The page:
Downton Abbey will return to PBS on ...
After Sybil's and Matthew's untimely exits, we don't know if our hearts can take any more goodbyes. Unfortunately, it's not up to us. In a recent interview with the U.K.'s The Mirror, Downton Abbey star Siobhan Finneran revealed that she will not return for Season 4.
[Spoiler alert! The following contains details from Sunday's episode of Downton Abbey. Read if you dare risk the wrath of the Dowager Countess.]
Downton Abbey's Thomas finally got his comeuppance, but was it enough? Or was it unfair treatment?
On Sunday's episode, the sneering servant was finally outmaneuvered by his fellow downstairs nemesis O'Brien (Siobhan Finneran) who convinced him that footman Jimmy (Ed Speleers) reciprocated his romantic feelings. Thomas (Rob James-Collier) made his move by kissing the unsuspecting sleeping Jimmy, who was shocked and disgusted by the unwanted advances.
"You know the trouble with you lot? You're all in love with the wrong people." -- the wisdom of Mrs. Patmore
Not every servant on Downton Abbey can have the fairy tale romance of Bates and Anna (false murder rap and imprisonment aside), and a servant in the 1920s is further constrained by his/her status. For every Gwen (Rose Leslie) who opened up her romantic prospects by becoming a secretary, sadly there's a fallen Ethel (Amy Nuttall) who's forced into prostitution after having an affair with a military man. What's one of the serving class to do but flirt awkwardly with one of their own in hopes of safely pairing off?
Shirley Maclaine, Maggie Smith
Downton Abbey survived World War I. But can the country manor weather the latest skirmish, a below-stairs battle between those scheming servants O'Brien and Thomas?
That's just one of the many entertaining questions and diverting dilemmas presented by the long-awaited — and well worth the wait — third season of this Masterpiece Classic addiction, which returns like a delicious if bittersweet bonbon. (And how I hope you've kept the blinders on regarding the many spoilers issuing from across the pond during the recent U.K. telecast.)
"No family is ever what it seems from the outside," muses the formidable Dowager Countess (the peerless Maggie Smith) during one of the many crises that beset the Crawleys and their loyal servants over the next seven Sundays (PBS, check tvguide.com listings).
On the West London set of Downton Abbey, where all of the "downstairs" scenes are shot, two footmen in formal attire are about to bring another lavish meal upstairs to the waiting lords and ladies. It's a familiar sight, but don't let it fool you: As Season 3 of the Emmy-winning drama begins, the Grantham family and their servants are entering a different world altogether — and it may be a difficult one for...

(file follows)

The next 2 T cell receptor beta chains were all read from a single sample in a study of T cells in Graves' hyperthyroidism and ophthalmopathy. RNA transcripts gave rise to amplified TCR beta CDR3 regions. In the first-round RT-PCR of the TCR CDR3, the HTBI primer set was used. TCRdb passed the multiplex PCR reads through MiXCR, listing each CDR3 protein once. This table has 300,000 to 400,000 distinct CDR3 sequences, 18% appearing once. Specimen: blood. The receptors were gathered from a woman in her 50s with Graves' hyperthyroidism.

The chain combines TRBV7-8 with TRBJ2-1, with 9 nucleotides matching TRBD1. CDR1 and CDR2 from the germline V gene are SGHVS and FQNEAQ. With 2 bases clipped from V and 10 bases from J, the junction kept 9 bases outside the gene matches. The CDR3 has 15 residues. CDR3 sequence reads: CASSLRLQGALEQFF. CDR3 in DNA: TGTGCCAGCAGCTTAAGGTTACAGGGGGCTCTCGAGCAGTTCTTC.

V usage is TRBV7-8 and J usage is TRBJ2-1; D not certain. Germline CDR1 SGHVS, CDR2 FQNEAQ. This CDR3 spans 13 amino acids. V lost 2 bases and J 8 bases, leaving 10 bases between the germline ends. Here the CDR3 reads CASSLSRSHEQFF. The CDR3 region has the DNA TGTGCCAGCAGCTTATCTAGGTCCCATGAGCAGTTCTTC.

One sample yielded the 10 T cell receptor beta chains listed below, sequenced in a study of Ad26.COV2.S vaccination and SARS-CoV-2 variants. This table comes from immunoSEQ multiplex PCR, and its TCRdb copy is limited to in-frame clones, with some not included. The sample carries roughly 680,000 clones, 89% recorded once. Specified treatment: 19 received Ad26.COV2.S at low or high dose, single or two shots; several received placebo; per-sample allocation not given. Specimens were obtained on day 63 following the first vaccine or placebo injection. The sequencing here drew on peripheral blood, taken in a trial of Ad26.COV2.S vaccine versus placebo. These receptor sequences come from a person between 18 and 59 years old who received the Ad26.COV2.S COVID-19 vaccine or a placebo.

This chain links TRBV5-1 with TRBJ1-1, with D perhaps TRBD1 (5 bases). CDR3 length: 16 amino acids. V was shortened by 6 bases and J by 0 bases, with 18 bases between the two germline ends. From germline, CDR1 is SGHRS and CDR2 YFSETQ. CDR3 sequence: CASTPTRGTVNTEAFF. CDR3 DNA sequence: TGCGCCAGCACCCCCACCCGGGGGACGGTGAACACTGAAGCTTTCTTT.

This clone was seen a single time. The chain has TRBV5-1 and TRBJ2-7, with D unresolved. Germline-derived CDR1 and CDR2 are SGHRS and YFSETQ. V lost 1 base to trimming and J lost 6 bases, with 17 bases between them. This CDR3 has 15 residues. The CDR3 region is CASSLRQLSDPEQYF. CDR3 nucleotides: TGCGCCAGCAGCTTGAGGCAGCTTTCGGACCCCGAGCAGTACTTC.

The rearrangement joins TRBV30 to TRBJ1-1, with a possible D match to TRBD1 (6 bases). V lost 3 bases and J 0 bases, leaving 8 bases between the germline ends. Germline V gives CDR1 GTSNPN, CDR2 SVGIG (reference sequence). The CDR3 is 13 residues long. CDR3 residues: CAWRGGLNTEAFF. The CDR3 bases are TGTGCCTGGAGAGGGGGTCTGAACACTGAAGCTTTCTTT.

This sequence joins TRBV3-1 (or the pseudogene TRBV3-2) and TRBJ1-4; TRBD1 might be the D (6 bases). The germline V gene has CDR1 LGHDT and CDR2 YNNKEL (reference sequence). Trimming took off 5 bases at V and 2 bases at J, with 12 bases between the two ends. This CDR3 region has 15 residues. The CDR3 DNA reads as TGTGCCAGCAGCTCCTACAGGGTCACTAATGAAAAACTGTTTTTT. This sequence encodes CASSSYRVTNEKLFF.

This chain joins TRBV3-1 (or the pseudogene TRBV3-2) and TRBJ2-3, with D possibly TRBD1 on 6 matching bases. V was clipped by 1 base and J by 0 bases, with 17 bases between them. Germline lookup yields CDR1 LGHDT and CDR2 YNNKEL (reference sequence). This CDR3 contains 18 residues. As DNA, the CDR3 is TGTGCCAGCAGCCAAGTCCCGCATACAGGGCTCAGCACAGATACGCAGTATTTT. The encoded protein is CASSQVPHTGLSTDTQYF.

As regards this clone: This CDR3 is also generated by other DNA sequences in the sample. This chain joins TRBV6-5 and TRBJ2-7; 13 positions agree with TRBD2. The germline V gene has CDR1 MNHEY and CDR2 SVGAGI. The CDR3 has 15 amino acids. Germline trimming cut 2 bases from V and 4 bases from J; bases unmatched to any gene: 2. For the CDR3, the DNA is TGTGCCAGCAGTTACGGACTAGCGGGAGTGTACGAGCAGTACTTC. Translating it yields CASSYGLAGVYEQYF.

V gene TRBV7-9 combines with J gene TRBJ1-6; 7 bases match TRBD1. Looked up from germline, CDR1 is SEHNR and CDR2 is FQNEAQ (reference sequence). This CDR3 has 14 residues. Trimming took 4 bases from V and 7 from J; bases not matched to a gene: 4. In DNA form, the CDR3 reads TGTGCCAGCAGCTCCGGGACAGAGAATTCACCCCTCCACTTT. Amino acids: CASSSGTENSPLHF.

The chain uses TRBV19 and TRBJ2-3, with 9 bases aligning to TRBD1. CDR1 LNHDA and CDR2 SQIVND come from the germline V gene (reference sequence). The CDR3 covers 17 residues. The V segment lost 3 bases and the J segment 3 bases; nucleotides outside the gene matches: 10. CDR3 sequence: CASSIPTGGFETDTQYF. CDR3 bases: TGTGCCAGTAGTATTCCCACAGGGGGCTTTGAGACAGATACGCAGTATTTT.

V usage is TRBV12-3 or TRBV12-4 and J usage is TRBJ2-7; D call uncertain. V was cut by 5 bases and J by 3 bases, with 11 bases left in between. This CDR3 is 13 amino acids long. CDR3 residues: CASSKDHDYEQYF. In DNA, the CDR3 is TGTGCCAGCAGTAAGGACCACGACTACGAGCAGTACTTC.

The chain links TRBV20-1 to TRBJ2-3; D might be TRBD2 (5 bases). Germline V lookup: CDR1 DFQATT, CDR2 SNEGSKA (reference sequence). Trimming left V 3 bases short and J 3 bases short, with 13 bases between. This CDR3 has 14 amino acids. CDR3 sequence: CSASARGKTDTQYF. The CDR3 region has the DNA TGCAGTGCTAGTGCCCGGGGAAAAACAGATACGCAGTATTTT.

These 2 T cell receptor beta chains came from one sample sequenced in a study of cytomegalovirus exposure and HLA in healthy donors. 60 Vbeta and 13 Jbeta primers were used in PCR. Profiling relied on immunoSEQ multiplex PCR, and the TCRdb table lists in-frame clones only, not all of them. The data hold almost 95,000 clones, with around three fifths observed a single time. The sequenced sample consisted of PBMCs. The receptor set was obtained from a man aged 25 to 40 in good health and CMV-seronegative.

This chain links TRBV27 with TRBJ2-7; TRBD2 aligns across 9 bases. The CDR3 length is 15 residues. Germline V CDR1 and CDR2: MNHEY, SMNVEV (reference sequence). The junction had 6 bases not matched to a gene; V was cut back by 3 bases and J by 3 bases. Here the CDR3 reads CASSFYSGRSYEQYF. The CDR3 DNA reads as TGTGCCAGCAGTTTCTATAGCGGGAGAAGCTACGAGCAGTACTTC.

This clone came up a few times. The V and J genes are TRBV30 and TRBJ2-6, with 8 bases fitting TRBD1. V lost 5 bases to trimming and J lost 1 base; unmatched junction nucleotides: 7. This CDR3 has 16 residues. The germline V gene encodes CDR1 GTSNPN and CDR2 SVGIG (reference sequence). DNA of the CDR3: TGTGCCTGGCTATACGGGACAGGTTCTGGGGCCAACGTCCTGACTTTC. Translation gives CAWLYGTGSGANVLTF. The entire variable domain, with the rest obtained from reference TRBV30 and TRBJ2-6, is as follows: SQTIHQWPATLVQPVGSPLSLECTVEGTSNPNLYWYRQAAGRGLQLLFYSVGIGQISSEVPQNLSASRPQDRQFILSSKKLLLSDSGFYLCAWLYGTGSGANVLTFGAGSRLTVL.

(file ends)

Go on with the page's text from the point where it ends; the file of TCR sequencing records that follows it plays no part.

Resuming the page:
What unbecomes a legend most? Look no further than this long weekend's well-timed candidate for the TV Turkey Hall of Fame: Liz & Dick (Lifetime, Sunday at 9/8c), an epic of stunningly cynical and pathetic miscasting, a TV-movie so laughably inept it doesn't deserve to be on a first-name basis with anything resembling humanity.
Siobhan Finneran and Rob James-Collier
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Question: I'm one of the last people one would expect to watch Downton Abbey, but after hearing the endless raves about it, I made it through the first season on DVD during a weekend, and a new episode is now one of the highlights of my TV-watching week. However, my question is about the "mean girls" (i.e. Thomas and Miss O'Brien). Sure, it's always fun to have a couple of mustache-twirling villains to root against, but unless I missed something, I guess they're supposed to be bad just for the sake of being bad.
Dan Stevens and Michelle Dockery
When Downton Abbey returns for its second season on Jan. 8, 2012 on PBS, the action will pick up two years after that fated garden party in which the Earl of Grantham (Hugh Bonneville) announced that England was at war with Germany.
During Sunday's preview of the hit British series, executive producer Gareth Neame confirmed that the action in the seven-episode second season will take place over two years, just like the first season. "The new series is a similar sort of span," he says. "We start in 1916. The war will come to a conclusion within this series, and the final episodes is the time after the war."